With many issues facing the U.S. healthcare system the task of “fixing” it seems insurmountable, but the appropriate implementation With so many different issues facing the U.S. healthcare system the task of “fixing” it can seem insurmountable. Every healthcare executive knows the litany of challenges: rising costs, inadequate insurance coverage, capacity constraints, patient safety concerns, workforce shortages, increased competition, optimization of new technologies, etc.
Some industry experts want a complete overhaul of the nation’s healthcare system, while others tout information technology as a cure or consumer-directed healthcare as the inevitable wave of the future. Then again, for some people the problems appear so big that genuine, pragmatic and sustainable solutions are hard to envision.
Think Globally, Fix Locally
Looking at the full range of challenges in any healthcare organization – or even in a single department for that matter – can indeed be daunting. Although it is important to have a clear understanding of the issues and interactions at a macro-level, this is not where the actual changes will realistically occur. Developing appropriate solutions must occur at a micro-level, by narrowing in on one broken process at a time and focusing on the controllable elements at the root of the problem(s).
Although there is no single prescription for what currently ails the healthcare system, methods like Six Sigma and Lean can be instrumental in driving change from a grassroots perspective. They can map out targeted areas for improvement and separate larger issues into well-scoped projects that can be effectively measured and managed.
Perioperative services, a high-volume area, often surfaces during the course of a system-wide assessment analyzing improvement opportunities. Data analysis often indicates that processes could be more efficient, with fewer delays and higher satisfaction among the surgeons and operating room (OR) nurses. Revamping the entire department at once would be impractical, costly and likely to alienate staff and patients.
Instead, the Six Sigma scoping process can be used to focus on the critical issues causing the most trouble. Value stream mapping can be used to understand the flow of work, information and people.
- Are the first OR cases of the day consistently starting on time?
- Do the current travel patterns for caregivers and patients make sense?
- Is available space being utilized in the best way?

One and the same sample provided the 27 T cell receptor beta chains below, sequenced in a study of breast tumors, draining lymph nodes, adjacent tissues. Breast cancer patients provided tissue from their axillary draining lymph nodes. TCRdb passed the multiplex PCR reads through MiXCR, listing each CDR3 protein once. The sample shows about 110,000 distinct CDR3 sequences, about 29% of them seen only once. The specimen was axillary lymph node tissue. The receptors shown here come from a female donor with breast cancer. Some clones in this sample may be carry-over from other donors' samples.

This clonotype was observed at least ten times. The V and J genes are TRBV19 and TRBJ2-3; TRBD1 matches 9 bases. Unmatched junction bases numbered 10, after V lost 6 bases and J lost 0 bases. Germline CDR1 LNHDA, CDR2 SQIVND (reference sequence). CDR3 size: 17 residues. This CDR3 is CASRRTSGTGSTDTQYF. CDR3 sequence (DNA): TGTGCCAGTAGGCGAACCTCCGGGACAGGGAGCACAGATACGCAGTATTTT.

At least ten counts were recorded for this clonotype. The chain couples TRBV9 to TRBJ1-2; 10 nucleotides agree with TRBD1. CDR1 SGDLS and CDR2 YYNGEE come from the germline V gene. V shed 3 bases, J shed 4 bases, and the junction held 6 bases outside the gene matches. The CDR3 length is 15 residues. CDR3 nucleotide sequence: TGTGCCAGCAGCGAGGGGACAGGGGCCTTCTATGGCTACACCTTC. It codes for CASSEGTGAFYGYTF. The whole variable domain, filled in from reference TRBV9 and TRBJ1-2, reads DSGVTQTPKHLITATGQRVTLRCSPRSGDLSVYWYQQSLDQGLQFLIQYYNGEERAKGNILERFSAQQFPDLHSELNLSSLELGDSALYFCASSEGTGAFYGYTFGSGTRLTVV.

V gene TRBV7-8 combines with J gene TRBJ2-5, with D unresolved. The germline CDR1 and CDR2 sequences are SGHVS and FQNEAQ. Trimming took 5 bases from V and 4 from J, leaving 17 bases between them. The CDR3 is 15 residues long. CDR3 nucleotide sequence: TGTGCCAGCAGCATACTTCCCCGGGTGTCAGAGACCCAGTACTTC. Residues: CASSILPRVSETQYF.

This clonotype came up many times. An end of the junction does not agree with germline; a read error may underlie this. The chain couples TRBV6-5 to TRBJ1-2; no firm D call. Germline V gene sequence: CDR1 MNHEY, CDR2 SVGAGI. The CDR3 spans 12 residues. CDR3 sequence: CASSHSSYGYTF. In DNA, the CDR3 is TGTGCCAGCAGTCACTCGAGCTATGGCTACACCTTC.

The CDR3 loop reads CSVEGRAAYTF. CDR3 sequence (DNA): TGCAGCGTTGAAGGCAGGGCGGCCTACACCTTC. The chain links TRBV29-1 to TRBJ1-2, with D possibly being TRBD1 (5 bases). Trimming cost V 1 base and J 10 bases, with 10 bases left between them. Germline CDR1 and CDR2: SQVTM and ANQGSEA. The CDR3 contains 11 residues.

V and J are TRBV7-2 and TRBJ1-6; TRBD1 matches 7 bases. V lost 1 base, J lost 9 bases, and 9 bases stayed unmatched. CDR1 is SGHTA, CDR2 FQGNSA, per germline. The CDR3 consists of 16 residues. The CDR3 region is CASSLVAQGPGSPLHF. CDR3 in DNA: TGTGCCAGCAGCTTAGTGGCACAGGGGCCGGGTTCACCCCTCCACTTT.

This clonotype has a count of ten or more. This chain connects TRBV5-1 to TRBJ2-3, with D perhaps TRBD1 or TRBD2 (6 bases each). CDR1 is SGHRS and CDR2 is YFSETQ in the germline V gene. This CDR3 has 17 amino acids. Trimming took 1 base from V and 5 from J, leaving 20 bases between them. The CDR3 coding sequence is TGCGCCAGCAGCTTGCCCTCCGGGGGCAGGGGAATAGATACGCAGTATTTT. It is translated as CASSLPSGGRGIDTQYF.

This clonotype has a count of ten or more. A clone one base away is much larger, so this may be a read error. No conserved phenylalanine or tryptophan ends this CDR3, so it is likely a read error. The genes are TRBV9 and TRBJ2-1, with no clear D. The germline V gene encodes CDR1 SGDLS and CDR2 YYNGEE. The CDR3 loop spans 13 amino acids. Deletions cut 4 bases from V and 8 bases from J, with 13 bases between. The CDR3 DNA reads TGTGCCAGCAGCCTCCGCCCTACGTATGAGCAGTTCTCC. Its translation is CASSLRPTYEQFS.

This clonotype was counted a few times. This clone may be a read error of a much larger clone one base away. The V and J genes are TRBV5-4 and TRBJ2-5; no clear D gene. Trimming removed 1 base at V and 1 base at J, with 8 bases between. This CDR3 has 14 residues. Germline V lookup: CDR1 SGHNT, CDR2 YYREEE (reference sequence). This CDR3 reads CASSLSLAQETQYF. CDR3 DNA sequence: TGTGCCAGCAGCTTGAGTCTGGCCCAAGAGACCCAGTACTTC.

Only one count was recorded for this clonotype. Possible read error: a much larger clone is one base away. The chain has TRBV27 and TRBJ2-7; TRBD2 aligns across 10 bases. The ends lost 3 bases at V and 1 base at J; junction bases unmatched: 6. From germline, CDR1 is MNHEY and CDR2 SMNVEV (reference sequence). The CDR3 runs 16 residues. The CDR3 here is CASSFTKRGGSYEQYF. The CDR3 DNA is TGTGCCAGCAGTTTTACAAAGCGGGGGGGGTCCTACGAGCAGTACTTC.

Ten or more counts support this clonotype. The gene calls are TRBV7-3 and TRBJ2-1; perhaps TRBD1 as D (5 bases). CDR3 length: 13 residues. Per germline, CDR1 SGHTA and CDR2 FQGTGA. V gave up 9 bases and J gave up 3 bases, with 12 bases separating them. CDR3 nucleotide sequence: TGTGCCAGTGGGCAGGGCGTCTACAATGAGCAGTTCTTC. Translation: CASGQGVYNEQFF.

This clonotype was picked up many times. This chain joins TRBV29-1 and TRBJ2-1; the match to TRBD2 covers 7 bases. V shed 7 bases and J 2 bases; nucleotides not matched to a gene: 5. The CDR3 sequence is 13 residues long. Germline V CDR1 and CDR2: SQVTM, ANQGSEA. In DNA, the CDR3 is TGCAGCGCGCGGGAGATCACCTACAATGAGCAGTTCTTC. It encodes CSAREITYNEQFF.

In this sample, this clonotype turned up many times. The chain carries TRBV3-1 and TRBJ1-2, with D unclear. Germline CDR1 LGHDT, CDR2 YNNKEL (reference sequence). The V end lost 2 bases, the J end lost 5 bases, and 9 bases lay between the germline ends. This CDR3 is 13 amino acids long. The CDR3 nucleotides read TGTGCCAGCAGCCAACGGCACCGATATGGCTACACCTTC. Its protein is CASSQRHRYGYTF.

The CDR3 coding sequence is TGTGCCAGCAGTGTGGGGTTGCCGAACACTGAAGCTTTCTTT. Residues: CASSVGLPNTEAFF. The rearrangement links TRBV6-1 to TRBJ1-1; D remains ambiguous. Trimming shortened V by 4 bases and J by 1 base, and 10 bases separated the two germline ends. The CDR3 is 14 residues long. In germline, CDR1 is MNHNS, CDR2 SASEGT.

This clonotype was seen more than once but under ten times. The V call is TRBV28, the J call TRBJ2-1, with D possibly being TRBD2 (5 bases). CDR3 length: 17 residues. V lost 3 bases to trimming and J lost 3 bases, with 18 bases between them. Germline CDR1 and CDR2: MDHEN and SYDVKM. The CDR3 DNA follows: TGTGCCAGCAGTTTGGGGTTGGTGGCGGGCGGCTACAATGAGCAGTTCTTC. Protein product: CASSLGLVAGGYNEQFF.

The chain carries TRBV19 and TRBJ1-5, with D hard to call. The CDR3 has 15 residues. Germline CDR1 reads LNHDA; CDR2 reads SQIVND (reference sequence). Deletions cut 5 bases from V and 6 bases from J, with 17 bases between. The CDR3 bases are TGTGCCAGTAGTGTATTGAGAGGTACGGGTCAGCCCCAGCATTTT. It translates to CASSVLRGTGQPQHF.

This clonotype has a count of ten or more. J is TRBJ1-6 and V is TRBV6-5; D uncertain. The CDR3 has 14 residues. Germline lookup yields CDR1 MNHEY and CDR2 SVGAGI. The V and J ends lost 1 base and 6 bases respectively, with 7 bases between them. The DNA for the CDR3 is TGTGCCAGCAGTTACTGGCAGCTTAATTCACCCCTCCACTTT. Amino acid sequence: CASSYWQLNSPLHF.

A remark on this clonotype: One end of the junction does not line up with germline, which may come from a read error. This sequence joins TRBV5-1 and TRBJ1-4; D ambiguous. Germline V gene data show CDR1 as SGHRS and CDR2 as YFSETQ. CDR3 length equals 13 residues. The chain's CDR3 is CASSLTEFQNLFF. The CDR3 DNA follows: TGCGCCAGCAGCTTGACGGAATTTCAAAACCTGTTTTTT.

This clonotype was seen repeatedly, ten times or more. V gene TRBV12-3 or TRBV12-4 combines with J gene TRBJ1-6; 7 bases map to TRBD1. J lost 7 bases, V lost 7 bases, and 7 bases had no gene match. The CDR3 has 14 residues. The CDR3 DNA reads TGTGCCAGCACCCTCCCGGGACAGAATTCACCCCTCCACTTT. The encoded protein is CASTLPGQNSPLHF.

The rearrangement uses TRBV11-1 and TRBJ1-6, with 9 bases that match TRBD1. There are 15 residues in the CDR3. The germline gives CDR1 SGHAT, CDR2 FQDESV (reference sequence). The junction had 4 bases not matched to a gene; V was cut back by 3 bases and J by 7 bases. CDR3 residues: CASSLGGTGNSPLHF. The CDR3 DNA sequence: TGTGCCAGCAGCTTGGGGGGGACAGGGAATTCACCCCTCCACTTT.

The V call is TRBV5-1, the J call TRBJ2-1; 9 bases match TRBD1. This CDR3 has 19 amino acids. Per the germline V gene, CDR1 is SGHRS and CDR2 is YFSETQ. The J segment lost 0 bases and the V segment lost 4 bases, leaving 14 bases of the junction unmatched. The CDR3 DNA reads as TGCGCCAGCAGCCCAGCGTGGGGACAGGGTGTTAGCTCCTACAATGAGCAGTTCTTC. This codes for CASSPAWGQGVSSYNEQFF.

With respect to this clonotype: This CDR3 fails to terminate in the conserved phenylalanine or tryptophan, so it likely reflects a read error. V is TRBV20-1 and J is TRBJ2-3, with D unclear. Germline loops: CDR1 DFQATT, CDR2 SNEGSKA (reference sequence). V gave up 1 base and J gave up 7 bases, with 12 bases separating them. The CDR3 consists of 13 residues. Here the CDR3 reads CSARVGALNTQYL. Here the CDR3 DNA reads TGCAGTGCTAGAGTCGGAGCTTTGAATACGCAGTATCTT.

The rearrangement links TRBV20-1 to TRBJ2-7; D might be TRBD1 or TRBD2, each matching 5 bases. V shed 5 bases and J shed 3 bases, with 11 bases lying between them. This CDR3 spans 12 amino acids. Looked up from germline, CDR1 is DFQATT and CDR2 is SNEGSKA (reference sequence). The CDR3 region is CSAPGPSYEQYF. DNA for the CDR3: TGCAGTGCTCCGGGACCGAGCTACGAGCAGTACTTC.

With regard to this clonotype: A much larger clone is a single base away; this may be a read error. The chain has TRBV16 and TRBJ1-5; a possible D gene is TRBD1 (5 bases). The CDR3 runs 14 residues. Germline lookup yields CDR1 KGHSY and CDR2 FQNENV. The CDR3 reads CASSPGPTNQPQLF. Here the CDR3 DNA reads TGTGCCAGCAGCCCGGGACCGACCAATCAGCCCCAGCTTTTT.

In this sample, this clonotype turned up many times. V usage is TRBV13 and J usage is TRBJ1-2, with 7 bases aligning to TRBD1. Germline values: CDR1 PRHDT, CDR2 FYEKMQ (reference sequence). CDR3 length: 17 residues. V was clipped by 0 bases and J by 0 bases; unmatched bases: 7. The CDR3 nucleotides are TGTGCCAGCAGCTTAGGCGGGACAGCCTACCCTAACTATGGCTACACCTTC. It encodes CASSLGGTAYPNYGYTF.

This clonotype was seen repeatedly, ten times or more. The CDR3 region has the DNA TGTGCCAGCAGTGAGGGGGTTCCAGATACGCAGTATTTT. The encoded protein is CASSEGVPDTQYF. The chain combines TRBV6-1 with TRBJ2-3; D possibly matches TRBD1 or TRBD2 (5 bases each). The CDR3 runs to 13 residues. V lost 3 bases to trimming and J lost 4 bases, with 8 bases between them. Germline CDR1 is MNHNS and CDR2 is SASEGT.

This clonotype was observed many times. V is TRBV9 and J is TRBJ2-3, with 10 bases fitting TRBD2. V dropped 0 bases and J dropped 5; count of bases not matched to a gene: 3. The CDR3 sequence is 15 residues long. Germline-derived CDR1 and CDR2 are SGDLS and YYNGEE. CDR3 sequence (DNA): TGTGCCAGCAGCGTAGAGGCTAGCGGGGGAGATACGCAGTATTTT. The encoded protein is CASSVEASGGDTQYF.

- Are supplies accessible when and where needed?
- Does the registration or patient preparation process need to be streamlined?
By diligently gathering data and listening to the voice of the customer, the team will be able to answer such questions, zero in on the most critical aspects and prioritize their improvement efforts. Leveraging Lean techniques, while also working through each phase of the DMAIC process, ultimately leads to faster turnaround times, fewer bottlenecks and less frustration for providers and patients.
Mobilizing the Team: The People Side
Once the team has determined the primary focus area, project scoping breaks it down into the various processes or segments that affect overall performance. The team will then determine the parameters (what is in or out of scope) and the necessary resources for the project.
A common barrier to change in healthcare is that a hospital or healthcare facility is comprised of many silos, operating independently. The process of discharging a patient, for example, may involve a number of departments and a variety of personnel – each focused on their particular link in this chain of responsibility. If there are disagreements between one nursing floor and another about the discharge process, then making any adjustments to that process is difficult.
A key to finding the root causes of a problem and implementing the right solutions is getting people to function as a team. This can be difficult in a healthcare setting where specific functions, units or specialties may unintentionally segregate people. Fortunately there are change management methods that effectively facilitate cross-functional teamwork by creating a shared need, mobilizing commitment and building consensus among the various stakeholders.
Ultimately, change at the system level depends on the successful execution of many individual projects that have been carefully defined and aligned with organizational objectives. In addition, long-term transformation requires a few key ingredients such as strong leadership, effective and ongoing communication, dedicated resources, and a performance management system that reflects the organization’s vision and values.
Opportunities for improvement abound throughout healthcare. The appropriate implementation of Six Sigma and Lean can create a clear path for solutions that will have a positive impact on the cost and quality of patient care. Such methods help to identify opportunities for improvement, highlight non-value-added steps, and organize the workplace for peak efficiency. Combined with change management and leadership systems, they can empower people to work together, to apply common methods and to develop sustainable solutions based on solid evidence rather than intuition or organizational politics. Healthcare organizations that have adapted such an approach give form to the idea of constantly striving for perfection.
While the challenges are sizeable, the healthcare industry must concentrate on areas where they have some control. There is not one cure for the nation’s healthcare system, but there are many things that can be done today to make it a better, safer and more cost-effective environment for patients.